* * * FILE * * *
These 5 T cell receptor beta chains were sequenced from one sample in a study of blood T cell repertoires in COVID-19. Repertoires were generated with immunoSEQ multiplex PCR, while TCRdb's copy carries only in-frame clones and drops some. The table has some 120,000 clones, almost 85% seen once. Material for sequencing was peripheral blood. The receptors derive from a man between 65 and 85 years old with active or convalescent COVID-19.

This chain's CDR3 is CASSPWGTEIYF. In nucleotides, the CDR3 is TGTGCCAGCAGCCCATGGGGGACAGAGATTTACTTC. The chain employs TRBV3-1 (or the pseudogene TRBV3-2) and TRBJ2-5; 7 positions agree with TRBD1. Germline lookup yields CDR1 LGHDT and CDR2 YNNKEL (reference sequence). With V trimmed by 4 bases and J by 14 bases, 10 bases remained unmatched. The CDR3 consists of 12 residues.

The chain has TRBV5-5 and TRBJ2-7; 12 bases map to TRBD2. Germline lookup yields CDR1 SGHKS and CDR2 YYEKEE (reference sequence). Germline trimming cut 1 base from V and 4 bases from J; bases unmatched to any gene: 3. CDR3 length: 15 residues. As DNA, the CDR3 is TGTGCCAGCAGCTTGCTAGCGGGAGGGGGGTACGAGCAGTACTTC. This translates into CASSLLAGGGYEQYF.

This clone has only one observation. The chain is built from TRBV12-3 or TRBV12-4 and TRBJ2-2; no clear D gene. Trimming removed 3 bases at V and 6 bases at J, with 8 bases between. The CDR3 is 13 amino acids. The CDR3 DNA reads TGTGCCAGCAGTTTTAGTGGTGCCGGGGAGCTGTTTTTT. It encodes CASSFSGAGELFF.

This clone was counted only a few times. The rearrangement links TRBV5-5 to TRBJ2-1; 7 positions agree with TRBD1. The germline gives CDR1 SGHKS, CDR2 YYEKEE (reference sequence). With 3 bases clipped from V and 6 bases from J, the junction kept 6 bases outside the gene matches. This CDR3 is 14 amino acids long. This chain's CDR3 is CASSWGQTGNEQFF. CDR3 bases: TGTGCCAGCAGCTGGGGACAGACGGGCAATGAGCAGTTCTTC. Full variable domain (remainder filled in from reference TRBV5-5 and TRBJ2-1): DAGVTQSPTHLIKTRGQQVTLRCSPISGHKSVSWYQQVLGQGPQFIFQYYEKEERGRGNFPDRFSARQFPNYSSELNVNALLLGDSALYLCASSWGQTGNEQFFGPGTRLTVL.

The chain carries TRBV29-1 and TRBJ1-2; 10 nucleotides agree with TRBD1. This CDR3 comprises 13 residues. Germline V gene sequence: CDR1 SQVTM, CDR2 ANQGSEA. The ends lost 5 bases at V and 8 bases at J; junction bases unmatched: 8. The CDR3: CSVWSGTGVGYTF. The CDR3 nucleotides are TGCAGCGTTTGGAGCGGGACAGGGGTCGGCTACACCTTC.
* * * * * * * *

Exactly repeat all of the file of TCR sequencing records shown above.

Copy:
These 5 T cell receptor beta chains were sequenced from one sample in a study of blood T cell repertoires in COVID-19. Repertoires were generated with immunoSEQ multiplex PCR, while TCRdb's copy carries only in-frame clones and drops some. The table has some 120,000 clones, almost 85% seen once. Material for sequencing was peripheral blood. The receptors derive from a man between 65 and 85 years old with active or convalescent COVID-19.

This chain's CDR3 is CASSPWGTEIYF. In nucleotides, the CDR3 is TGTGCCAGCAGCCCATGGGGGACAGAGATTTACTTC. The chain employs TRBV3-1 (or the pseudogene TRBV3-2) and TRBJ2-5; 7 positions agree with TRBD1. Germline lookup yields CDR1 LGHDT and CDR2 YNNKEL (reference sequence). With V trimmed by 4 bases and J by 14 bases, 10 bases remained unmatched. The CDR3 consists of 12 residues.

The chain has TRBV5-5 and TRBJ2-7; 12 bases map to TRBD2. Germline lookup yields CDR1 SGHKS and CDR2 YYEKEE (reference sequence). Germline trimming cut 1 base from V and 4 bases from J; bases unmatched to any gene: 3. CDR3 length: 15 residues. As DNA, the CDR3 is TGTGCCAGCAGCTTGCTAGCGGGAGGGGGGTACGAGCAGTACTTC. This translates into CASSLLAGGGYEQYF.

This clone has only one observation. The chain is built from TRBV12-3 or TRBV12-4 and TRBJ2-2; no clear D gene. Trimming removed 3 bases at V and 6 bases at J, with 8 bases between. The CDR3 is 13 amino acids. The CDR3 DNA reads TGTGCCAGCAGTTTTAGTGGTGCCGGGGAGCTGTTTTTT. It encodes CASSFSGAGELFF.

This clone was counted only a few times. The rearrangement links TRBV5-5 to TRBJ2-1; 7 positions agree with TRBD1. The germline gives CDR1 SGHKS, CDR2 YYEKEE (reference sequence). With 3 bases clipped from V and 6 bases from J, the junction kept 6 bases outside the gene matches. This CDR3 is 14 amino acids long. This chain's CDR3 is CASSWGQTGNEQFF. CDR3 bases: TGTGCCAGCAGCTGGGGACAGACGGGCAATGAGCAGTTCTTC. Full variable domain (remainder filled in from reference TRBV5-5 and TRBJ2-1): DAGVTQSPTHLIKTRGQQVTLRCSPISGHKSVSWYQQVLGQGPQFIFQYYEKEERGRGNFPDRFSARQFPNYSSELNVNALLLGDSALYLCASSWGQTGNEQFFGPGTRLTVL.

The chain carries TRBV29-1 and TRBJ1-2; 10 nucleotides agree with TRBD1. This CDR3 comprises 13 residues. Germline V gene sequence: CDR1 SQVTM, CDR2 ANQGSEA. The ends lost 5 bases at V and 8 bases at J; junction bases unmatched: 8. The CDR3: CSVWSGTGVGYTF. The CDR3 nucleotides are TGCAGCGTTTGGAGCGGGACAGGGGTCGGCTACACCTTC.